Marine and Coastal Biodiversity

What's the Problem?

Despite the critical importance of marine biodiversity to human well-being, the oceans have not always fared well at the hand of humans. Some species, from the great auk to the sea mink, are extinct; others, such as the great whales, have been hunted to fractions of their original populations. Marine and coastal ecosystems face many different threats, including:

  • Overfishing, destructive fishing, and illegal, unreported and unregulated (IUU) fishing: Assessments indicate that, globally, around 50 per cent of marine fish stocks are fished around their maximum sustainable yield and 30 per cent are overfished.

  • Loss of critical marine habitats, such as seagrasses, mangroves and coral reefs: Corals have shown the most rapid increase in extinction risk of all assessed taxonomic groups. More than 60 per cent of the world’s coral reefs face immediate direct threats.

  • Pollution, such as marine debris, and eutrophication: Recent estimates indicate that more than 10 million tonnes of plastic waste are currently entering the oceans every year, killing fish, seabirds and other taxa that ingest and become entangled in it; pollution from excess nutrients used on land is creating areas of coastal waters that are almost devoid of oxygen.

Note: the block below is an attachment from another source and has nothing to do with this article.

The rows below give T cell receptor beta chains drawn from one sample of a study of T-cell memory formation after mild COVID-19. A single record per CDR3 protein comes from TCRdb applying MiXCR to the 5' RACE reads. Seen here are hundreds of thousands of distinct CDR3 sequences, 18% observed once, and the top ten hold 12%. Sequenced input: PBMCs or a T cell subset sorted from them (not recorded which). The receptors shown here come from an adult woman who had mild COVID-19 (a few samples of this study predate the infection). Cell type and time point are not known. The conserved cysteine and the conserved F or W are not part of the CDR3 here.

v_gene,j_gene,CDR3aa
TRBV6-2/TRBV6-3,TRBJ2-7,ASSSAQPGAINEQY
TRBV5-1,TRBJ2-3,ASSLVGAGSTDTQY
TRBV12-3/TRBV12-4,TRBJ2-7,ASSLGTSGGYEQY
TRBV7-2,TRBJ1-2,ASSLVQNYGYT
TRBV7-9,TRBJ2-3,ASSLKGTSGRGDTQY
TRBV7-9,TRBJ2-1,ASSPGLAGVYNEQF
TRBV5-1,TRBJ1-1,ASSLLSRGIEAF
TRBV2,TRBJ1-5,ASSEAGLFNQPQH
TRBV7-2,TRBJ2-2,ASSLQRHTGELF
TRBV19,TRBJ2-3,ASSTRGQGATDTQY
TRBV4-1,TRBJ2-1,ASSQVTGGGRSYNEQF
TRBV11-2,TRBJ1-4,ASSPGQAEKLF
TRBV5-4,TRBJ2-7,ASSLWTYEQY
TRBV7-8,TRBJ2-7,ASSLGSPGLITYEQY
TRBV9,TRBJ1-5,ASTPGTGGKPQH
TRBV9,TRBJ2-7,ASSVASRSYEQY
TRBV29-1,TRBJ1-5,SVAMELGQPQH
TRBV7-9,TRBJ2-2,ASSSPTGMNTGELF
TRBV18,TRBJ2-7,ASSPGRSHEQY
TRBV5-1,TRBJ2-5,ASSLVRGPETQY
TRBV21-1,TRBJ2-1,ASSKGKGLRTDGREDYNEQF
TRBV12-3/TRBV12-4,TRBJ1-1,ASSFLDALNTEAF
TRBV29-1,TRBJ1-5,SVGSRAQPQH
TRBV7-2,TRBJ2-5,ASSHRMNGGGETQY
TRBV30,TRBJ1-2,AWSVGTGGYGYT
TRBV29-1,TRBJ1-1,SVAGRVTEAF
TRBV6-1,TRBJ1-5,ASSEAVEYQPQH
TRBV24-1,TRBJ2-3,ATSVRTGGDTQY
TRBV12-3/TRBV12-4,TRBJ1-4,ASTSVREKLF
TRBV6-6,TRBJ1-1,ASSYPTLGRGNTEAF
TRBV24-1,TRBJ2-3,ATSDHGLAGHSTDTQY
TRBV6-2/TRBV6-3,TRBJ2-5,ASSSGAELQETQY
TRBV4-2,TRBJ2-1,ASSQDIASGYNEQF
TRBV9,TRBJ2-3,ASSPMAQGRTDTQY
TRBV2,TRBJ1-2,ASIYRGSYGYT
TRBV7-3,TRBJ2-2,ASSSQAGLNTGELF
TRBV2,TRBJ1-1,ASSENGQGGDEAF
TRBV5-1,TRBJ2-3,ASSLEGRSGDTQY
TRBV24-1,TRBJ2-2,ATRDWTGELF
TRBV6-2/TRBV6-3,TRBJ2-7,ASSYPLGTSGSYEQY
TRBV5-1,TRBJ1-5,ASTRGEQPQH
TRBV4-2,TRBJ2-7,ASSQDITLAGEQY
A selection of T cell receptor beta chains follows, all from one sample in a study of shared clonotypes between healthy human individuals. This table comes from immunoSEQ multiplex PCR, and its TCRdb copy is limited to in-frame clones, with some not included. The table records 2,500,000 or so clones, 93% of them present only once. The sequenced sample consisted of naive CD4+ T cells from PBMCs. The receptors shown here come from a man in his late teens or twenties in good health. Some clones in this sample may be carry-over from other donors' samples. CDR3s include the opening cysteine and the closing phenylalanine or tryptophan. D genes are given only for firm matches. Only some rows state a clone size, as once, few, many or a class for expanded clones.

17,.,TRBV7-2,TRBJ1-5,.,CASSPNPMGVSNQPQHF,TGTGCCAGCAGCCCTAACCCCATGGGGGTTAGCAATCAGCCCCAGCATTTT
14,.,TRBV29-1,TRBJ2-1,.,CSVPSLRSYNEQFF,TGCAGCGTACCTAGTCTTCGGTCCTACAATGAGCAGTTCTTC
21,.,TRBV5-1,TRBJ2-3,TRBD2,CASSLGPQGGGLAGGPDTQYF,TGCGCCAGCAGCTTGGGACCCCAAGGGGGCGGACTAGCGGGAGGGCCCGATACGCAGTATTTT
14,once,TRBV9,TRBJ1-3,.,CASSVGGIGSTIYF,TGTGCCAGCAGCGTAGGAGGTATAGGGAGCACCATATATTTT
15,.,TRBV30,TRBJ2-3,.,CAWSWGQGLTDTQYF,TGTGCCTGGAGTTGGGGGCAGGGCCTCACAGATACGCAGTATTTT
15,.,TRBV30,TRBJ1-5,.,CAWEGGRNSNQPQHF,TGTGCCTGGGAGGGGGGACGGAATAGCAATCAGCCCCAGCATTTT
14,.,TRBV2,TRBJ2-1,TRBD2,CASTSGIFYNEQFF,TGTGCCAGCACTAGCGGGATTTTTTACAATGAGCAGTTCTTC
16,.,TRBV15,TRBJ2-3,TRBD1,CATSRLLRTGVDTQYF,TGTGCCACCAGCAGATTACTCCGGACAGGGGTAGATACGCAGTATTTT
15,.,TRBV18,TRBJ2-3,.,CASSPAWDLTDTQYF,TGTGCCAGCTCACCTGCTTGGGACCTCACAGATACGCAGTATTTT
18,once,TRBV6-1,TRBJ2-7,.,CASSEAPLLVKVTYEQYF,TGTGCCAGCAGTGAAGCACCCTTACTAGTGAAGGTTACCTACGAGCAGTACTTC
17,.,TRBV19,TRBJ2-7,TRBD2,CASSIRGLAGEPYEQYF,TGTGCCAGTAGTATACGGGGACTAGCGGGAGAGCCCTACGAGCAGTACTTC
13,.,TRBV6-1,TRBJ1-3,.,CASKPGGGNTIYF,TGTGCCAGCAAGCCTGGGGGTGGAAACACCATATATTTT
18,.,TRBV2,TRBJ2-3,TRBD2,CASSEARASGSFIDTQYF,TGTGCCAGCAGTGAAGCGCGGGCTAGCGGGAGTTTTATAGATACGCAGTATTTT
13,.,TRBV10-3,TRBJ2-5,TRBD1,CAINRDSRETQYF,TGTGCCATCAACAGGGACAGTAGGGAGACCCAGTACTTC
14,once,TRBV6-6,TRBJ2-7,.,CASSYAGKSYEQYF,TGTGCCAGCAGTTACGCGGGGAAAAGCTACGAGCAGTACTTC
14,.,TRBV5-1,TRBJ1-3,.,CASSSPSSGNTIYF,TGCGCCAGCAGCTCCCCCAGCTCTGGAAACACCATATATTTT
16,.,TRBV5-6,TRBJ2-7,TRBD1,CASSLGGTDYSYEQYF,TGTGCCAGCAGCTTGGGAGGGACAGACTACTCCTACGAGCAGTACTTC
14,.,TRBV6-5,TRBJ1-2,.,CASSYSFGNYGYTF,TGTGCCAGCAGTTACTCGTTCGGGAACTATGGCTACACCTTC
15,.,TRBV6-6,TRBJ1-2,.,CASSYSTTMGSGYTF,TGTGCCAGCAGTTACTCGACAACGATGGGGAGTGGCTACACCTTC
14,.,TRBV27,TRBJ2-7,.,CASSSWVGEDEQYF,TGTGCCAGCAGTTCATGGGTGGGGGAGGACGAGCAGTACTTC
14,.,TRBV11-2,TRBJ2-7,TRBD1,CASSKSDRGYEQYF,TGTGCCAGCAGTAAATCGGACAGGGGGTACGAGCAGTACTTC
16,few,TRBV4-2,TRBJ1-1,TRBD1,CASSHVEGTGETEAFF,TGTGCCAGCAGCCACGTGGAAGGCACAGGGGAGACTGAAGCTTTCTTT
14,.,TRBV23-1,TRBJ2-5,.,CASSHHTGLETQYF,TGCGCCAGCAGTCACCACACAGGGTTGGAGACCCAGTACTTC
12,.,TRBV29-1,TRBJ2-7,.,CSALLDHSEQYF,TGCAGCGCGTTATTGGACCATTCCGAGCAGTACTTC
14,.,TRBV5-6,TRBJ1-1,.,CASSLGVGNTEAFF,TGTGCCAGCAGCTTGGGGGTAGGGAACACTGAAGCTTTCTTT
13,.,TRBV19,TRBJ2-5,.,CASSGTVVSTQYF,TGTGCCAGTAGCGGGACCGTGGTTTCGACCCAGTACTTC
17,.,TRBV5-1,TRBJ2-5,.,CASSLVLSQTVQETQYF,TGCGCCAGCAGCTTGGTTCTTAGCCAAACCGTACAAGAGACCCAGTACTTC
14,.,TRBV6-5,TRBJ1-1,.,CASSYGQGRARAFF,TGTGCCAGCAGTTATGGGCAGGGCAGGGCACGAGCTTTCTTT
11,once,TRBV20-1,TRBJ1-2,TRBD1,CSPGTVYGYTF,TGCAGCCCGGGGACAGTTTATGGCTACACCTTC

• The release of greenhouse gases, including through burning fossil fuels and from habitat destruction, is changing global climate, causing ocean warming, sea-level rise, and increasing the acidity of the oceans, with wide-ranging consequences that we are only beginning to comprehend. For example, ocean acidification has increased by around 26 per cent since pre-industrial times, impacting the physiology, sensory systems and behaviour of marine organisms, and compromising the health of the oceans and their ability to provide important services to the global community.

  • A rapid rise in underwater sound from anthropogenic activities, causing physical and behavioural effects for some marine species, including marine mammals, marine reptiles, fishes, diving birds and invertebrates.

These pressures are negatively impacting the health of marine ecosystems and undermining their ability to provide the services and resources that are not only critical to socio-economic well-being (including through food, livelihoods and medicines), but are also important to the healthy functioning of the entire planet. If urgent action is not taken soon to reverse global trends in biodiversity loss, the oceans will reach an ecological tipping point beyond which it will be nearly impossible to recover.